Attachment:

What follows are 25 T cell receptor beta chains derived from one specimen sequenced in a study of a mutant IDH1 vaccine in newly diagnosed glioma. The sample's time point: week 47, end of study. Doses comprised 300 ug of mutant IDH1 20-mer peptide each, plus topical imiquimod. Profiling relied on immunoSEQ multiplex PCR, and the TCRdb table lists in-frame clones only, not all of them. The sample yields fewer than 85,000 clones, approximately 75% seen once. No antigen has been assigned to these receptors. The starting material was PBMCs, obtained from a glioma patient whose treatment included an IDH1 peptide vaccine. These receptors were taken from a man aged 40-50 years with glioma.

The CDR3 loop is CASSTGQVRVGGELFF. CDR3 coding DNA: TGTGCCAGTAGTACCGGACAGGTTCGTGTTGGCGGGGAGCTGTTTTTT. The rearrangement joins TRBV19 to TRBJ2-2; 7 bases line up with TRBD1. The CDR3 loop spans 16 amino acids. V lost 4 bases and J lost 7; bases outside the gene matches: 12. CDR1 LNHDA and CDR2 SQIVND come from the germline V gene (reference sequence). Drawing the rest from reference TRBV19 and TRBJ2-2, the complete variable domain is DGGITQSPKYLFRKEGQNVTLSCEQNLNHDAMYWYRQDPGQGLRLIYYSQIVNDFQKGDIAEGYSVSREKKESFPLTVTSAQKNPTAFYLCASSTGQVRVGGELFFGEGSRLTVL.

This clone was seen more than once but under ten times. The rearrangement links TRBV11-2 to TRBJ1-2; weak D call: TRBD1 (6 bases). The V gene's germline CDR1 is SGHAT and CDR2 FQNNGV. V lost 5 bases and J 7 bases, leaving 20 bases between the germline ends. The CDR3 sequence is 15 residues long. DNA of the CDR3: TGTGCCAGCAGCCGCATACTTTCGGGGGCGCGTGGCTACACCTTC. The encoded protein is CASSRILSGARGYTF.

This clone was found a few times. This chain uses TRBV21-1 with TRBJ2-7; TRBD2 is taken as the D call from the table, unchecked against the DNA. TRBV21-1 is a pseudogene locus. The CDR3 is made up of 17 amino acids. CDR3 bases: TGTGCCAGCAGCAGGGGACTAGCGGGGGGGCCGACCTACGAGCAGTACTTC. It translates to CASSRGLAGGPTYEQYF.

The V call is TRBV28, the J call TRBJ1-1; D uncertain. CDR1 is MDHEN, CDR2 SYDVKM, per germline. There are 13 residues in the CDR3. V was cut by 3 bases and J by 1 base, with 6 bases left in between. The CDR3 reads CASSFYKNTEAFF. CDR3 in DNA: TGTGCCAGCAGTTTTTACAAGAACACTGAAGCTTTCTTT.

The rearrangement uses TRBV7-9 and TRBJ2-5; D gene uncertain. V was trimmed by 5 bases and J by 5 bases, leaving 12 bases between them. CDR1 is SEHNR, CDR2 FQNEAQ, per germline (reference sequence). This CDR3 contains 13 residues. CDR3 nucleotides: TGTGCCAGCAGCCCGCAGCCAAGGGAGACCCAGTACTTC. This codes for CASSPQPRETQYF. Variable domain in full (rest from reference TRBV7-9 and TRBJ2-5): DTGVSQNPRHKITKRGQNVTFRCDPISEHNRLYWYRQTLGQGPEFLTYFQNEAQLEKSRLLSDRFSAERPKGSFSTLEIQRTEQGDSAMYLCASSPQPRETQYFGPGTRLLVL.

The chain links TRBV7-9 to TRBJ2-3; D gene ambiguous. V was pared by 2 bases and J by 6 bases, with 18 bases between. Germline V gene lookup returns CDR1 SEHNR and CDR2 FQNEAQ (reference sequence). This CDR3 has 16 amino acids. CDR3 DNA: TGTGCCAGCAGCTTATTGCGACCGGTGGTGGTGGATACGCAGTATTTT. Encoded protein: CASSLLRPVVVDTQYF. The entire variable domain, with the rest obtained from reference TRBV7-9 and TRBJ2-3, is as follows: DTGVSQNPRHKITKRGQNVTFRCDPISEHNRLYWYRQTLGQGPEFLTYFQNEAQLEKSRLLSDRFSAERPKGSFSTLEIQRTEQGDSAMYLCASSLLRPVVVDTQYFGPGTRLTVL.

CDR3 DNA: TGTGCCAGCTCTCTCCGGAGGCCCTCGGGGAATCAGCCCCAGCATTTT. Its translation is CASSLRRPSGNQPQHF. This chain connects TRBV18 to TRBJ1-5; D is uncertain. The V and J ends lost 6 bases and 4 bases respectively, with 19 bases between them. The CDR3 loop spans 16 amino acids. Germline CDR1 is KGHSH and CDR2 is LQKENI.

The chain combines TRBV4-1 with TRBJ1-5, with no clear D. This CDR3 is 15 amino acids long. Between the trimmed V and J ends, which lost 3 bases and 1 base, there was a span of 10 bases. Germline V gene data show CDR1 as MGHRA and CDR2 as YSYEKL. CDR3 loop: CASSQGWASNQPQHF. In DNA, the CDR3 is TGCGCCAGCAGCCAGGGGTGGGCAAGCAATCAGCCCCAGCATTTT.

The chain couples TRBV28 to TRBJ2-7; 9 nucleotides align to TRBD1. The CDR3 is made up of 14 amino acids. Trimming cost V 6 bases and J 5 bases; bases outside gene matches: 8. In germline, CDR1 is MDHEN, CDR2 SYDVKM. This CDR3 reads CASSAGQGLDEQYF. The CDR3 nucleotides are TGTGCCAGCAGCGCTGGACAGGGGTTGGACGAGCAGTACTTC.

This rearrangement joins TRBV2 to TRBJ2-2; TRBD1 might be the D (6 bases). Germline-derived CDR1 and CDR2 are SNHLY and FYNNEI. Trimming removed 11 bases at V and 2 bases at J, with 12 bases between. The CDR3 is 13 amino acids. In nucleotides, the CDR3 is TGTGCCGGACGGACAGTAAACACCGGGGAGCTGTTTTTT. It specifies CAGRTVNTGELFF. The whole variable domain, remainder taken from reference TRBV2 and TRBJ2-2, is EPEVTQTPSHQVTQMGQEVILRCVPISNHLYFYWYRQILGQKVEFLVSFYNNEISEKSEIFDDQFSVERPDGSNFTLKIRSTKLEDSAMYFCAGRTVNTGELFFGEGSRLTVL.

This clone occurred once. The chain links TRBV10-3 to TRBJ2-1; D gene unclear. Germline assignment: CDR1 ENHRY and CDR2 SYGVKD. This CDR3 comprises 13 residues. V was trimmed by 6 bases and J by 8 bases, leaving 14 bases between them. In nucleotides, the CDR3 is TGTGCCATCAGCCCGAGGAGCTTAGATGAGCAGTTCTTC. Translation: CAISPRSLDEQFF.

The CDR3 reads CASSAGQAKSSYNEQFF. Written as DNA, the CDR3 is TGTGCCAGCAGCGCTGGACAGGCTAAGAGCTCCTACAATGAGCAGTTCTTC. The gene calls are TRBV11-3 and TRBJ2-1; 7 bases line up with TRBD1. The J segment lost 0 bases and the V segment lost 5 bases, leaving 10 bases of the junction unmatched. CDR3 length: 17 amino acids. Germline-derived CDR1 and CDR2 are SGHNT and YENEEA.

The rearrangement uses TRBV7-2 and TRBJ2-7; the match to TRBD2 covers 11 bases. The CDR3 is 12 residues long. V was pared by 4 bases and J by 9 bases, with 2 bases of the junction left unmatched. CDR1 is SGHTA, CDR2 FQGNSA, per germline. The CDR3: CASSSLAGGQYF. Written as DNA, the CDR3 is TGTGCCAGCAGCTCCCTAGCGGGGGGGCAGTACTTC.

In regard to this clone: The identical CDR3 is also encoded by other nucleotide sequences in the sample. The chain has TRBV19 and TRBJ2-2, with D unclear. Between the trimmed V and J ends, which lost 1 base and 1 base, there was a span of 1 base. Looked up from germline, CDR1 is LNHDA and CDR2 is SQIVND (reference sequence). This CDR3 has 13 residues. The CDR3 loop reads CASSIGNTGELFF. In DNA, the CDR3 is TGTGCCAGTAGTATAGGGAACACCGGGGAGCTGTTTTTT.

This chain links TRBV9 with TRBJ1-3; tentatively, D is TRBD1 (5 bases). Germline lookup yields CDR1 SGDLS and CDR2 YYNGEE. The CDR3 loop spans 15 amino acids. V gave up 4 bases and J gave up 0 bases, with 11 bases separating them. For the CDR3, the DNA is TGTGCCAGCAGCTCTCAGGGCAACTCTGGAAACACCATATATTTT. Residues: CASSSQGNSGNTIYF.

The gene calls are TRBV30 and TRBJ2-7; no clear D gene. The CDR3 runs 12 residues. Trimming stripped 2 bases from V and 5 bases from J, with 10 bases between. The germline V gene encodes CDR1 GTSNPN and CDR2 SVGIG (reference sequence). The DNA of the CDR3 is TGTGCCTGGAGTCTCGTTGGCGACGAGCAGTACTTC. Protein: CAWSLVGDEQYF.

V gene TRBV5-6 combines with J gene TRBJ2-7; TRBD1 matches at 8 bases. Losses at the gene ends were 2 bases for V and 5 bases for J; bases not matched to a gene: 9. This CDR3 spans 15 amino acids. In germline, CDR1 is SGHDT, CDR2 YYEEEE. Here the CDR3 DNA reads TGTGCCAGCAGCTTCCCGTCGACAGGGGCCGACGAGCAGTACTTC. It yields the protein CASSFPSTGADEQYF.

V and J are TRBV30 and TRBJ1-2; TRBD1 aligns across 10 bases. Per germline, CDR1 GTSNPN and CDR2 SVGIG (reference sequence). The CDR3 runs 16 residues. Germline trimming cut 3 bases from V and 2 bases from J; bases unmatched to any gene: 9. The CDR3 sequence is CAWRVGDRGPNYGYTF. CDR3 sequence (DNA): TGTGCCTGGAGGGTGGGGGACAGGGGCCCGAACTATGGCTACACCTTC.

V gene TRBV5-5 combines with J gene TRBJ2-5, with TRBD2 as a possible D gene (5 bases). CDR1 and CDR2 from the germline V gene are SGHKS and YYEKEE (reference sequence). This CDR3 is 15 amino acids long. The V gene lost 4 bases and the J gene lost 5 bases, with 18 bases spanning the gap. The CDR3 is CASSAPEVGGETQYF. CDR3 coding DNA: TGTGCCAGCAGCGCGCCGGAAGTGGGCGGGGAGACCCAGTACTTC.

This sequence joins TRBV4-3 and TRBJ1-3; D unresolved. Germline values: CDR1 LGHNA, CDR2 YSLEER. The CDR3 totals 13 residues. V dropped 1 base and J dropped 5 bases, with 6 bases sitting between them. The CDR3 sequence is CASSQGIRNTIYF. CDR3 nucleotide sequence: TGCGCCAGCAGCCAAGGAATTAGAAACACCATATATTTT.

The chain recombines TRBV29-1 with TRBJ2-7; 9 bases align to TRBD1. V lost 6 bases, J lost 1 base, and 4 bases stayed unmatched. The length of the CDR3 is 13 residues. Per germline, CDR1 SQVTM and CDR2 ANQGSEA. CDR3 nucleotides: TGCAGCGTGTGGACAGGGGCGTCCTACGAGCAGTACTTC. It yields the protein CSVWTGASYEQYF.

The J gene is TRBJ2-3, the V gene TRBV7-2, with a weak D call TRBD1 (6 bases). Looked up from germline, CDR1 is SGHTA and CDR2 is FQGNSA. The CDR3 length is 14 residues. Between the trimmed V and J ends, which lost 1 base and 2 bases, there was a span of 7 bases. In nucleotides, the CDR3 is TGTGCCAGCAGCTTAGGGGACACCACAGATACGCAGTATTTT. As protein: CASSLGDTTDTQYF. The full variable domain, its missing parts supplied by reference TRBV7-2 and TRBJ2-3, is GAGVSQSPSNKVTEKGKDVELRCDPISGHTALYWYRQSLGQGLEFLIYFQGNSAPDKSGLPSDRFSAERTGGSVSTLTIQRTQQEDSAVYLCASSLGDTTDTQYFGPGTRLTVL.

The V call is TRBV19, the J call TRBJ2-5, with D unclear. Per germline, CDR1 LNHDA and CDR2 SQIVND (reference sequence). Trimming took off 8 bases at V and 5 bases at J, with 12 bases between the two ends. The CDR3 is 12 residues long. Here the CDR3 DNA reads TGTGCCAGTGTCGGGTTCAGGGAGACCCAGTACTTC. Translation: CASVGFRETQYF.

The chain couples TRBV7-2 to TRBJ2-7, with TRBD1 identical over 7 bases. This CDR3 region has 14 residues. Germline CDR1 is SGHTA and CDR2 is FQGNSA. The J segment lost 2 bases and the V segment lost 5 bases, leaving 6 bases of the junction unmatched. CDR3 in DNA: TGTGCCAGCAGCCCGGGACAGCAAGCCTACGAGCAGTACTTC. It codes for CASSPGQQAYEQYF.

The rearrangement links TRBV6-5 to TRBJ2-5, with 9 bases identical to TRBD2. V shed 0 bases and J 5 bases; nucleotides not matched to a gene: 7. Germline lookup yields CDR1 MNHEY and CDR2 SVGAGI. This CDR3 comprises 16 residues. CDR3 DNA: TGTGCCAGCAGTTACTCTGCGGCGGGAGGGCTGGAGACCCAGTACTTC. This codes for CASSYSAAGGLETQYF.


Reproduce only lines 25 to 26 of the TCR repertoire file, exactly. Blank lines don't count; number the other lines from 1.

The chain couples TRBV7-2 to TRBJ2-7, with TRBD1 identical over 7 bases. This CDR3 region has 14 residues. Germline CDR1 is SGHTA and CDR2 is FQGNSA. The J segment lost 2 bases and the V segment lost 5 bases, leaving 6 bases of the junction unmatched. CDR3 in DNA: TGTGCCAGCAGCCCGGGACAGCAAGCCTACGAGCAGTACTTC. It codes for CASSPGQQAYEQYF.

The rearrangement links TRBV6-5 to TRBJ2-5, with 9 bases identical to TRBD2. V shed 0 bases and J 5 bases; nucleotides not matched to a gene: 7. Germline lookup yields CDR1 MNHEY and CDR2 SVGAGI. This CDR3 comprises 16 residues. CDR3 DNA: TGTGCCAGCAGTTACTCTGCGGCGGGAGGGCTGGAGACCCAGTACTTC. This codes for CASSYSAAGGLETQYF.